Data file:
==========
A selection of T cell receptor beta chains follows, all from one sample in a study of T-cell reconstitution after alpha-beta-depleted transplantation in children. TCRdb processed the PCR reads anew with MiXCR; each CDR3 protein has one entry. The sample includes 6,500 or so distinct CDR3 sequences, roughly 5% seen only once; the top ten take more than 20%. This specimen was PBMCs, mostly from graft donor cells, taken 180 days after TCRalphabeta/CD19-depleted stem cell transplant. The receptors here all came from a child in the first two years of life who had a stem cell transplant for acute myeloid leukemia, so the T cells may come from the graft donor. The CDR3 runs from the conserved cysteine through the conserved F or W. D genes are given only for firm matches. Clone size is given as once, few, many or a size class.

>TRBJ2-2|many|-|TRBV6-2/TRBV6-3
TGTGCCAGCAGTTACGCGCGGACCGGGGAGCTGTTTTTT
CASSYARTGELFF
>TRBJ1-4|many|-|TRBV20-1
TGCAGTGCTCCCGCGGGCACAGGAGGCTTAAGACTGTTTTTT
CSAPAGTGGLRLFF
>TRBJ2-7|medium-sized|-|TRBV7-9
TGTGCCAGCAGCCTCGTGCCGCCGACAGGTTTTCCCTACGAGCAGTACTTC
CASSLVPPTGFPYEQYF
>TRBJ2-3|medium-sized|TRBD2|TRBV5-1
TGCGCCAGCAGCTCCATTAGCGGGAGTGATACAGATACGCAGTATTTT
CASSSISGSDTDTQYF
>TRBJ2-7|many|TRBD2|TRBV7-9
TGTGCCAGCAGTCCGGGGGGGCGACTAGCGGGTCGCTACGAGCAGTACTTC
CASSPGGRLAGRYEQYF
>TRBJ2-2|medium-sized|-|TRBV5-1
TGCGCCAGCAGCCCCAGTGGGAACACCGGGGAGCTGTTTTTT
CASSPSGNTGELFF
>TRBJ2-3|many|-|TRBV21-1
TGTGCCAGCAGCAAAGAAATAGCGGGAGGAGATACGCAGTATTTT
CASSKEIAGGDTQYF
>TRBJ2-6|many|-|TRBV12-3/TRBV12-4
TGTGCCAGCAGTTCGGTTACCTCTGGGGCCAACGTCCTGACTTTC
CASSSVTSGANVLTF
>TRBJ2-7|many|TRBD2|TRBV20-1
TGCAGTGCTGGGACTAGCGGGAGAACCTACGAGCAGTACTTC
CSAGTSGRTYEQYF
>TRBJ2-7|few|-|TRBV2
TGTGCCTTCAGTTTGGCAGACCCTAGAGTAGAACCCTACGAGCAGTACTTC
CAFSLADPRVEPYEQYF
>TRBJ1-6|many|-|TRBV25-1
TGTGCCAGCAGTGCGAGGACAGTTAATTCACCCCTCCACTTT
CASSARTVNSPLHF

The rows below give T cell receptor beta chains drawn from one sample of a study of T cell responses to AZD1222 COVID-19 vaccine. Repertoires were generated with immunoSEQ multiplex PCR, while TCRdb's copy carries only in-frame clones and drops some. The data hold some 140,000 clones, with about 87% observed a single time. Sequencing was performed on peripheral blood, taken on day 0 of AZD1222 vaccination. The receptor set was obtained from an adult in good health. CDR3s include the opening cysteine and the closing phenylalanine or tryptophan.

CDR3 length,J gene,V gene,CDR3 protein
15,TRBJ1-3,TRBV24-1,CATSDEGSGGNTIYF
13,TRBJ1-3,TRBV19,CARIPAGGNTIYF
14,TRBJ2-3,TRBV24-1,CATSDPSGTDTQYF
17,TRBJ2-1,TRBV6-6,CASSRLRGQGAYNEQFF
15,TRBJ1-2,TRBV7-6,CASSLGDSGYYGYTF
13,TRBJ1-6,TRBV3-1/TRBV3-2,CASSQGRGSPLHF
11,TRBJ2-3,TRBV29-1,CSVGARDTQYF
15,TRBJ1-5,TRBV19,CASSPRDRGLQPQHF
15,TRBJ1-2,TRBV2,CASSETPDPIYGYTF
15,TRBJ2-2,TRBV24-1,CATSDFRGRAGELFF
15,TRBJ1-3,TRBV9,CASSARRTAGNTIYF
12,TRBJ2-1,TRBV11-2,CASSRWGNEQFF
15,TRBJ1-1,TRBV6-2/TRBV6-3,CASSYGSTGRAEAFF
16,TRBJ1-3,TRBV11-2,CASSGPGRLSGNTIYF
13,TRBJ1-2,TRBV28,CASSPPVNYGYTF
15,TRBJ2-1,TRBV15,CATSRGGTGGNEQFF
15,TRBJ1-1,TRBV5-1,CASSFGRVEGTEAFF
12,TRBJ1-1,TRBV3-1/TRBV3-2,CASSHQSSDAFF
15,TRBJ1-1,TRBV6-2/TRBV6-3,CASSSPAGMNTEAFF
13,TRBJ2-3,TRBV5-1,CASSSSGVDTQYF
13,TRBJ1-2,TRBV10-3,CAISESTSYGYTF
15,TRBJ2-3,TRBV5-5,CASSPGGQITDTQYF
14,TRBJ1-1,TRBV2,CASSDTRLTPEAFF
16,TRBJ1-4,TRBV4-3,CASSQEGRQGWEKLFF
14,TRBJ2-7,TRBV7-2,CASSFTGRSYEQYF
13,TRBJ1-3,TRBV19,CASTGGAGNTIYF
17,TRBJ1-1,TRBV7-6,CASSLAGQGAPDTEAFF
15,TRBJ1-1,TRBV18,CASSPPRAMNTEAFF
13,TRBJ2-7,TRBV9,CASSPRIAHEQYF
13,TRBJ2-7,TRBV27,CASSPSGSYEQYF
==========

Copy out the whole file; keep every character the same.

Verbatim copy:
A selection of T cell receptor beta chains follows, all from one sample in a study of T-cell reconstitution after alpha-beta-depleted transplantation in children. TCRdb processed the PCR reads anew with MiXCR; each CDR3 protein has one entry. The sample includes 6,500 or so distinct CDR3 sequences, roughly 5% seen only once; the top ten take more than 20%. This specimen was PBMCs, mostly from graft donor cells, taken 180 days after TCRalphabeta/CD19-depleted stem cell transplant. The receptors here all came from a child in the first two years of life who had a stem cell transplant for acute myeloid leukemia, so the T cells may come from the graft donor. The CDR3 runs from the conserved cysteine through the conserved F or W. D genes are given only for firm matches. Clone size is given as once, few, many or a size class.

>TRBJ2-2|many|-|TRBV6-2/TRBV6-3
TGTGCCAGCAGTTACGCGCGGACCGGGGAGCTGTTTTTT
CASSYARTGELFF
>TRBJ1-4|many|-|TRBV20-1
TGCAGTGCTCCCGCGGGCACAGGAGGCTTAAGACTGTTTTTT
CSAPAGTGGLRLFF
>TRBJ2-7|medium-sized|-|TRBV7-9
TGTGCCAGCAGCCTCGTGCCGCCGACAGGTTTTCCCTACGAGCAGTACTTC
CASSLVPPTGFPYEQYF
>TRBJ2-3|medium-sized|TRBD2|TRBV5-1
TGCGCCAGCAGCTCCATTAGCGGGAGTGATACAGATACGCAGTATTTT
CASSSISGSDTDTQYF
>TRBJ2-7|many|TRBD2|TRBV7-9
TGTGCCAGCAGTCCGGGGGGGCGACTAGCGGGTCGCTACGAGCAGTACTTC
CASSPGGRLAGRYEQYF
>TRBJ2-2|medium-sized|-|TRBV5-1
TGCGCCAGCAGCCCCAGTGGGAACACCGGGGAGCTGTTTTTT
CASSPSGNTGELFF
>TRBJ2-3|many|-|TRBV21-1
TGTGCCAGCAGCAAAGAAATAGCGGGAGGAGATACGCAGTATTTT
CASSKEIAGGDTQYF
>TRBJ2-6|many|-|TRBV12-3/TRBV12-4
TGTGCCAGCAGTTCGGTTACCTCTGGGGCCAACGTCCTGACTTTC
CASSSVTSGANVLTF
>TRBJ2-7|many|TRBD2|TRBV20-1
TGCAGTGCTGGGACTAGCGGGAGAACCTACGAGCAGTACTTC
CSAGTSGRTYEQYF
>TRBJ2-7|few|-|TRBV2
TGTGCCTTCAGTTTGGCAGACCCTAGAGTAGAACCCTACGAGCAGTACTTC
CAFSLADPRVEPYEQYF
>TRBJ1-6|many|-|TRBV25-1
TGTGCCAGCAGTGCGAGGACAGTTAATTCACCCCTCCACTTT
CASSARTVNSPLHF

The rows below give T cell receptor beta chains drawn from one sample of a study of T cell responses to AZD1222 COVID-19 vaccine. Repertoires were generated with immunoSEQ multiplex PCR, while TCRdb's copy carries only in-frame clones and drops some. The data hold some 140,000 clones, with about 87% observed a single time. Sequencing was performed on peripheral blood, taken on day 0 of AZD1222 vaccination. The receptor set was obtained from an adult in good health. CDR3s include the opening cysteine and the closing phenylalanine or tryptophan.

CDR3 length,J gene,V gene,CDR3 protein
15,TRBJ1-3,TRBV24-1,CATSDEGSGGNTIYF
13,TRBJ1-3,TRBV19,CARIPAGGNTIYF
14,TRBJ2-3,TRBV24-1,CATSDPSGTDTQYF
17,TRBJ2-1,TRBV6-6,CASSRLRGQGAYNEQFF
15,TRBJ1-2,TRBV7-6,CASSLGDSGYYGYTF
13,TRBJ1-6,TRBV3-1/TRBV3-2,CASSQGRGSPLHF
11,TRBJ2-3,TRBV29-1,CSVGARDTQYF
15,TRBJ1-5,TRBV19,CASSPRDRGLQPQHF
15,TRBJ1-2,TRBV2,CASSETPDPIYGYTF
15,TRBJ2-2,TRBV24-1,CATSDFRGRAGELFF
15,TRBJ1-3,TRBV9,CASSARRTAGNTIYF
12,TRBJ2-1,TRBV11-2,CASSRWGNEQFF
15,TRBJ1-1,TRBV6-2/TRBV6-3,CASSYGSTGRAEAFF
16,TRBJ1-3,TRBV11-2,CASSGPGRLSGNTIYF
13,TRBJ1-2,TRBV28,CASSPPVNYGYTF
15,TRBJ2-1,TRBV15,CATSRGGTGGNEQFF
15,TRBJ1-1,TRBV5-1,CASSFGRVEGTEAFF
12,TRBJ1-1,TRBV3-1/TRBV3-2,CASSHQSSDAFF
15,TRBJ1-1,TRBV6-2/TRBV6-3,CASSSPAGMNTEAFF
13,TRBJ2-3,TRBV5-1,CASSSSGVDTQYF
13,TRBJ1-2,TRBV10-3,CAISESTSYGYTF
15,TRBJ2-3,TRBV5-5,CASSPGGQITDTQYF
14,TRBJ1-1,TRBV2,CASSDTRLTPEAFF
16,TRBJ1-4,TRBV4-3,CASSQEGRQGWEKLFF
14,TRBJ2-7,TRBV7-2,CASSFTGRSYEQYF
13,TRBJ1-3,TRBV19,CASTGGAGNTIYF
17,TRBJ1-1,TRBV7-6,CASSLAGQGAPDTEAFF
15,TRBJ1-1,TRBV18,CASSPPRAMNTEAFF
13,TRBJ2-7,TRBV9,CASSPRIAHEQYF
13,TRBJ2-7,TRBV27,CASSPSGSYEQYF